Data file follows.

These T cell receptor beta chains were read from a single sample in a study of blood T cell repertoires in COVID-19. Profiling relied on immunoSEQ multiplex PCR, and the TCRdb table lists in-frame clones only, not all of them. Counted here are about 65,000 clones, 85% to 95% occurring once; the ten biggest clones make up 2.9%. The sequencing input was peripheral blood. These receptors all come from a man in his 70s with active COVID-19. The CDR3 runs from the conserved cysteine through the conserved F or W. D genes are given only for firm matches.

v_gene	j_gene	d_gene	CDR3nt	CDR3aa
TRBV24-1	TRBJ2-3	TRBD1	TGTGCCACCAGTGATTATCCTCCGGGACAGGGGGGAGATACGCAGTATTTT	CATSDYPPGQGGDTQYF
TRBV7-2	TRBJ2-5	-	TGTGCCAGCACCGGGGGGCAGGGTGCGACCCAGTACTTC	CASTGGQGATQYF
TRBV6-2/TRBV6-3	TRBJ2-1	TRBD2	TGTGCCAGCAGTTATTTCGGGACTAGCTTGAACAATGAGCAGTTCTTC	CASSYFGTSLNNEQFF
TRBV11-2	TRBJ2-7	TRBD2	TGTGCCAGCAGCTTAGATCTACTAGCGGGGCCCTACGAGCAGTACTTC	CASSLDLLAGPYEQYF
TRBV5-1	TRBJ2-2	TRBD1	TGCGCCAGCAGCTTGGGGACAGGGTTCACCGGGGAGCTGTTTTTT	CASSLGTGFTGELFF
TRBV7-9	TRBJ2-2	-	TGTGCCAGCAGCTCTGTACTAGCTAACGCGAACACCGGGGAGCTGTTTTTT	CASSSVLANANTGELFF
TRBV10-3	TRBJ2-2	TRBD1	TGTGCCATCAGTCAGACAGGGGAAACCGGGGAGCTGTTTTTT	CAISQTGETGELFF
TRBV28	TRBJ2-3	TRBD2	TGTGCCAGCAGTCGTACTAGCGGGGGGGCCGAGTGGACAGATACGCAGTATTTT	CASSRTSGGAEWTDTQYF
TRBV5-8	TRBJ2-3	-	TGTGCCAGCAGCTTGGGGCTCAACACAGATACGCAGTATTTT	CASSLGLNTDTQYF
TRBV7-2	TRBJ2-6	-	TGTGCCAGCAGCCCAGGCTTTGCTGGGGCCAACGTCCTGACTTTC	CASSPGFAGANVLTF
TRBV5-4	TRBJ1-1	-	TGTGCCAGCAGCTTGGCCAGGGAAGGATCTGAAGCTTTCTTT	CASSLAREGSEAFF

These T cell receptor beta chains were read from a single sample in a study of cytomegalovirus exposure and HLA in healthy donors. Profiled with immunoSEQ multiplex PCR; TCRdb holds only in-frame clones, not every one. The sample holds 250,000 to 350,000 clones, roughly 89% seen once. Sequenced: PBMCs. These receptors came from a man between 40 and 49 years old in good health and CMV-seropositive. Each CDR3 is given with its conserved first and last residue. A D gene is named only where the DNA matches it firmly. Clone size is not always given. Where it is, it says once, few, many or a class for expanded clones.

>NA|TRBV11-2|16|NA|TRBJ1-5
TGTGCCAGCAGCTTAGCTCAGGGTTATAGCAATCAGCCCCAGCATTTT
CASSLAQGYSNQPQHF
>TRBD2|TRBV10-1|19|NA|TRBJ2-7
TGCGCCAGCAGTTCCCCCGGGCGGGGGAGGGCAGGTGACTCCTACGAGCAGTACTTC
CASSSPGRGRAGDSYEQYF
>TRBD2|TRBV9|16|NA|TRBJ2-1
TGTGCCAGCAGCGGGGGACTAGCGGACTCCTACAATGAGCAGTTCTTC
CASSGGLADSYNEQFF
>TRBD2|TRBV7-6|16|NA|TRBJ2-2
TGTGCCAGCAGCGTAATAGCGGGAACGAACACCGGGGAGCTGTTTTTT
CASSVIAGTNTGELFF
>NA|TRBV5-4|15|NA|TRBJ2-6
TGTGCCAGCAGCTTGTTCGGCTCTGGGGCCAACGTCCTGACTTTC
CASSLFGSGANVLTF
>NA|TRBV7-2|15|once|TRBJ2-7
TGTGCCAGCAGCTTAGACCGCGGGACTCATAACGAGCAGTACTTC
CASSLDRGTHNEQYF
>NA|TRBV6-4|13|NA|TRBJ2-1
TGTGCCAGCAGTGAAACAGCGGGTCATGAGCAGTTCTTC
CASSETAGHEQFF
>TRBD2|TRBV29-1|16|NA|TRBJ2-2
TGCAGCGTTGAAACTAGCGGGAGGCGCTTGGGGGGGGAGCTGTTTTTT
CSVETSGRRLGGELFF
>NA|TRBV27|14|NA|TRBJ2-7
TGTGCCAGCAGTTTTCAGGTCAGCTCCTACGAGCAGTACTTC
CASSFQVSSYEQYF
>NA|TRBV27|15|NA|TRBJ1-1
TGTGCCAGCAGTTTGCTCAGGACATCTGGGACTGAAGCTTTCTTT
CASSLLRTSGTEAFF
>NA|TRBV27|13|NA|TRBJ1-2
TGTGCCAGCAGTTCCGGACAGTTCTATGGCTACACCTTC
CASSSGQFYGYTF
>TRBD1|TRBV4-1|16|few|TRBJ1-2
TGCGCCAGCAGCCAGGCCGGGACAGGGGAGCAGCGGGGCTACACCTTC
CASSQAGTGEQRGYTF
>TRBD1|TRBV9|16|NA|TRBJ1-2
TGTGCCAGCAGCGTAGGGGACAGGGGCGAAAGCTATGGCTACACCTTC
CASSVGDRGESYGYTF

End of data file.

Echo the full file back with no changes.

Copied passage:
These T cell receptor beta chains were read from a single sample in a study of blood T cell repertoires in COVID-19. Profiling relied on immunoSEQ multiplex PCR, and the TCRdb table lists in-frame clones only, not all of them. Counted here are about 65,000 clones, 85% to 95% occurring once; the ten biggest clones make up 2.9%. The sequencing input was peripheral blood. These receptors all come from a man in his 70s with active COVID-19. The CDR3 runs from the conserved cysteine through the conserved F or W. D genes are given only for firm matches.

v_gene	j_gene	d_gene	CDR3nt	CDR3aa
TRBV24-1	TRBJ2-3	TRBD1	TGTGCCACCAGTGATTATCCTCCGGGACAGGGGGGAGATACGCAGTATTTT	CATSDYPPGQGGDTQYF
TRBV7-2	TRBJ2-5	-	TGTGCCAGCACCGGGGGGCAGGGTGCGACCCAGTACTTC	CASTGGQGATQYF
TRBV6-2/TRBV6-3	TRBJ2-1	TRBD2	TGTGCCAGCAGTTATTTCGGGACTAGCTTGAACAATGAGCAGTTCTTC	CASSYFGTSLNNEQFF
TRBV11-2	TRBJ2-7	TRBD2	TGTGCCAGCAGCTTAGATCTACTAGCGGGGCCCTACGAGCAGTACTTC	CASSLDLLAGPYEQYF
TRBV5-1	TRBJ2-2	TRBD1	TGCGCCAGCAGCTTGGGGACAGGGTTCACCGGGGAGCTGTTTTTT	CASSLGTGFTGELFF
TRBV7-9	TRBJ2-2	-	TGTGCCAGCAGCTCTGTACTAGCTAACGCGAACACCGGGGAGCTGTTTTTT	CASSSVLANANTGELFF
TRBV10-3	TRBJ2-2	TRBD1	TGTGCCATCAGTCAGACAGGGGAAACCGGGGAGCTGTTTTTT	CAISQTGETGELFF
TRBV28	TRBJ2-3	TRBD2	TGTGCCAGCAGTCGTACTAGCGGGGGGGCCGAGTGGACAGATACGCAGTATTTT	CASSRTSGGAEWTDTQYF
TRBV5-8	TRBJ2-3	-	TGTGCCAGCAGCTTGGGGCTCAACACAGATACGCAGTATTTT	CASSLGLNTDTQYF
TRBV7-2	TRBJ2-6	-	TGTGCCAGCAGCCCAGGCTTTGCTGGGGCCAACGTCCTGACTTTC	CASSPGFAGANVLTF
TRBV5-4	TRBJ1-1	-	TGTGCCAGCAGCTTGGCCAGGGAAGGATCTGAAGCTTTCTTT	CASSLAREGSEAFF

These T cell receptor beta chains were read from a single sample in a study of cytomegalovirus exposure and HLA in healthy donors. Profiled with immunoSEQ multiplex PCR; TCRdb holds only in-frame clones, not every one. The sample holds 250,000 to 350,000 clones, roughly 89% seen once. Sequenced: PBMCs. These receptors came from a man between 40 and 49 years old in good health and CMV-seropositive. Each CDR3 is given with its conserved first and last residue. A D gene is named only where the DNA matches it firmly. Clone size is not always given. Where it is, it says once, few, many or a class for expanded clones.

>NA|TRBV11-2|16|NA|TRBJ1-5
TGTGCCAGCAGCTTAGCTCAGGGTTATAGCAATCAGCCCCAGCATTTT
CASSLAQGYSNQPQHF
>TRBD2|TRBV10-1|19|NA|TRBJ2-7
TGCGCCAGCAGTTCCCCCGGGCGGGGGAGGGCAGGTGACTCCTACGAGCAGTACTTC
CASSSPGRGRAGDSYEQYF
>TRBD2|TRBV9|16|NA|TRBJ2-1
TGTGCCAGCAGCGGGGGACTAGCGGACTCCTACAATGAGCAGTTCTTC
CASSGGLADSYNEQFF
>TRBD2|TRBV7-6|16|NA|TRBJ2-2
TGTGCCAGCAGCGTAATAGCGGGAACGAACACCGGGGAGCTGTTTTTT
CASSVIAGTNTGELFF
>NA|TRBV5-4|15|NA|TRBJ2-6
TGTGCCAGCAGCTTGTTCGGCTCTGGGGCCAACGTCCTGACTTTC
CASSLFGSGANVLTF
>NA|TRBV7-2|15|once|TRBJ2-7
TGTGCCAGCAGCTTAGACCGCGGGACTCATAACGAGCAGTACTTC
CASSLDRGTHNEQYF
>NA|TRBV6-4|13|NA|TRBJ2-1
TGTGCCAGCAGTGAAACAGCGGGTCATGAGCAGTTCTTC
CASSETAGHEQFF
>TRBD2|TRBV29-1|16|NA|TRBJ2-2
TGCAGCGTTGAAACTAGCGGGAGGCGCTTGGGGGGGGAGCTGTTTTTT
CSVETSGRRLGGELFF
>NA|TRBV27|14|NA|TRBJ2-7
TGTGCCAGCAGTTTTCAGGTCAGCTCCTACGAGCAGTACTTC
CASSFQVSSYEQYF
>NA|TRBV27|15|NA|TRBJ1-1
TGTGCCAGCAGTTTGCTCAGGACATCTGGGACTGAAGCTTTCTTT
CASSLLRTSGTEAFF
>NA|TRBV27|13|NA|TRBJ1-2
TGTGCCAGCAGTTCCGGACAGTTCTATGGCTACACCTTC
CASSSGQFYGYTF
>TRBD1|TRBV4-1|16|few|TRBJ1-2
TGCGCCAGCAGCCAGGCCGGGACAGGGGAGCAGCGGGGCTACACCTTC
CASSQAGTGEQRGYTF
>TRBD1|TRBV9|16|NA|TRBJ1-2
TGTGCCAGCAGCGTAGGGGACAGGGGCGAAAGCTATGGCTACACCTTC
CASSVGDRGESYGYTF